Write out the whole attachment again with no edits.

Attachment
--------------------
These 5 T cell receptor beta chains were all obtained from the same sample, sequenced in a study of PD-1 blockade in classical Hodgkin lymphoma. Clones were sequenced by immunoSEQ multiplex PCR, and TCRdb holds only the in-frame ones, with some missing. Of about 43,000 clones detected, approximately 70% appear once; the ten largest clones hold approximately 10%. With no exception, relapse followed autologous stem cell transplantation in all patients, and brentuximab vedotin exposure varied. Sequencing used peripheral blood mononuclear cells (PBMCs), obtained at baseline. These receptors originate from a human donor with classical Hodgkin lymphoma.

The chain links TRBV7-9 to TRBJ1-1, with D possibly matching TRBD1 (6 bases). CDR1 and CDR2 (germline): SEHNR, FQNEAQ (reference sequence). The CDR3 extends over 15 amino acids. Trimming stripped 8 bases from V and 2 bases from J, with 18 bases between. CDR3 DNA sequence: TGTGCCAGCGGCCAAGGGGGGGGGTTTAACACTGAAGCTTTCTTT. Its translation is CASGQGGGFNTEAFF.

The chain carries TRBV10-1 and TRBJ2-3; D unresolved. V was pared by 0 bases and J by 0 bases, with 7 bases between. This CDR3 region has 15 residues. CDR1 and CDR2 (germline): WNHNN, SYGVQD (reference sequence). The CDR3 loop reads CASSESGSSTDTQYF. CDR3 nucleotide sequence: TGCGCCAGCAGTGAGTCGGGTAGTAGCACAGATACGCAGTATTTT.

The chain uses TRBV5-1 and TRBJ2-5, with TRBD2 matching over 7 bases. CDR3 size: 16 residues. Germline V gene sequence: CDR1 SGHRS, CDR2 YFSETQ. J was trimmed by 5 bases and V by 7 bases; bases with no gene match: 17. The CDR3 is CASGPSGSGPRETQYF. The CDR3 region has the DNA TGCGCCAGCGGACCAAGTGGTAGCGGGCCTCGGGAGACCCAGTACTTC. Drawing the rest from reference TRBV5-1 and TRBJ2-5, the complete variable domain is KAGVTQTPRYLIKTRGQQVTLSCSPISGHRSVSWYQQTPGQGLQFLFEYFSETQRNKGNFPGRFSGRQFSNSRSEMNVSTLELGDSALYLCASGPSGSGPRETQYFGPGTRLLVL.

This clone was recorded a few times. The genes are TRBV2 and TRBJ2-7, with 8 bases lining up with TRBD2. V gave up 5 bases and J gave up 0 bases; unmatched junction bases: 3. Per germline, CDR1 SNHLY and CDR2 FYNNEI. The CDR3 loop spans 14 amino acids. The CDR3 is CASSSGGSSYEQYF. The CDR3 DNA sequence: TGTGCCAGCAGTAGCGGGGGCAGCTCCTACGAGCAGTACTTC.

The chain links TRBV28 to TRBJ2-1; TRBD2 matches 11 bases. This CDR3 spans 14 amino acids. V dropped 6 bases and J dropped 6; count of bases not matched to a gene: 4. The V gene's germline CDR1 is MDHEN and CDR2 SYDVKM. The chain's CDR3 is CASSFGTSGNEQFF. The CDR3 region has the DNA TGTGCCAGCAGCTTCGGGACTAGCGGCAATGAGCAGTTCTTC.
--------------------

These 5 T cell receptor beta chains were all obtained from the same sample, sequenced in a study of PD-1 blockade in classical Hodgkin lymphoma. Clones were sequenced by immunoSEQ multiplex PCR, and TCRdb holds only the in-frame ones, with some missing. Of about 43,000 clones detected, approximately 70% appear once; the ten largest clones hold approximately 10%. With no exception, relapse followed autologous stem cell transplantation in all patients, and brentuximab vedotin exposure varied. Sequencing used peripheral blood mononuclear cells (PBMCs), obtained at baseline. These receptors originate from a human donor with classical Hodgkin lymphoma.

The chain links TRBV7-9 to TRBJ1-1, with D possibly matching TRBD1 (6 bases). CDR1 and CDR2 (germline): SEHNR, FQNEAQ (reference sequence). The CDR3 extends over 15 amino acids. Trimming stripped 8 bases from V and 2 bases from J, with 18 bases between. CDR3 DNA sequence: TGTGCCAGCGGCCAAGGGGGGGGGTTTAACACTGAAGCTTTCTTT. Its translation is CASGQGGGFNTEAFF.

The chain carries TRBV10-1 and TRBJ2-3; D unresolved. V was pared by 0 bases and J by 0 bases, with 7 bases between. This CDR3 region has 15 residues. CDR1 and CDR2 (germline): WNHNN, SYGVQD (reference sequence). The CDR3 loop reads CASSESGSSTDTQYF. CDR3 nucleotide sequence: TGCGCCAGCAGTGAGTCGGGTAGTAGCACAGATACGCAGTATTTT.

The chain uses TRBV5-1 and TRBJ2-5, with TRBD2 matching over 7 bases. CDR3 size: 16 residues. Germline V gene sequence: CDR1 SGHRS, CDR2 YFSETQ. J was trimmed by 5 bases and V by 7 bases; bases with no gene match: 17. The CDR3 is CASGPSGSGPRETQYF. The CDR3 region has the DNA TGCGCCAGCGGACCAAGTGGTAGCGGGCCTCGGGAGACCCAGTACTTC. Drawing the rest from reference TRBV5-1 and TRBJ2-5, the complete variable domain is KAGVTQTPRYLIKTRGQQVTLSCSPISGHRSVSWYQQTPGQGLQFLFEYFSETQRNKGNFPGRFSGRQFSNSRSEMNVSTLELGDSALYLCASGPSGSGPRETQYFGPGTRLLVL.

This clone was recorded a few times. The genes are TRBV2 and TRBJ2-7, with 8 bases lining up with TRBD2. V gave up 5 bases and J gave up 0 bases; unmatched junction bases: 3. Per germline, CDR1 SNHLY and CDR2 FYNNEI. The CDR3 loop spans 14 amino acids. The CDR3 is CASSSGGSSYEQYF. The CDR3 DNA sequence: TGTGCCAGCAGTAGCGGGGGCAGCTCCTACGAGCAGTACTTC.

The chain links TRBV28 to TRBJ2-1; TRBD2 matches 11 bases. This CDR3 spans 14 amino acids. V dropped 6 bases and J dropped 6; count of bases not matched to a gene: 4. The V gene's germline CDR1 is MDHEN and CDR2 SYDVKM. The chain's CDR3 is CASSFGTSGNEQFF. The CDR3 region has the DNA TGTGCCAGCAGCTTCGGGACTAGCGGCAATGAGCAGTTCTTC.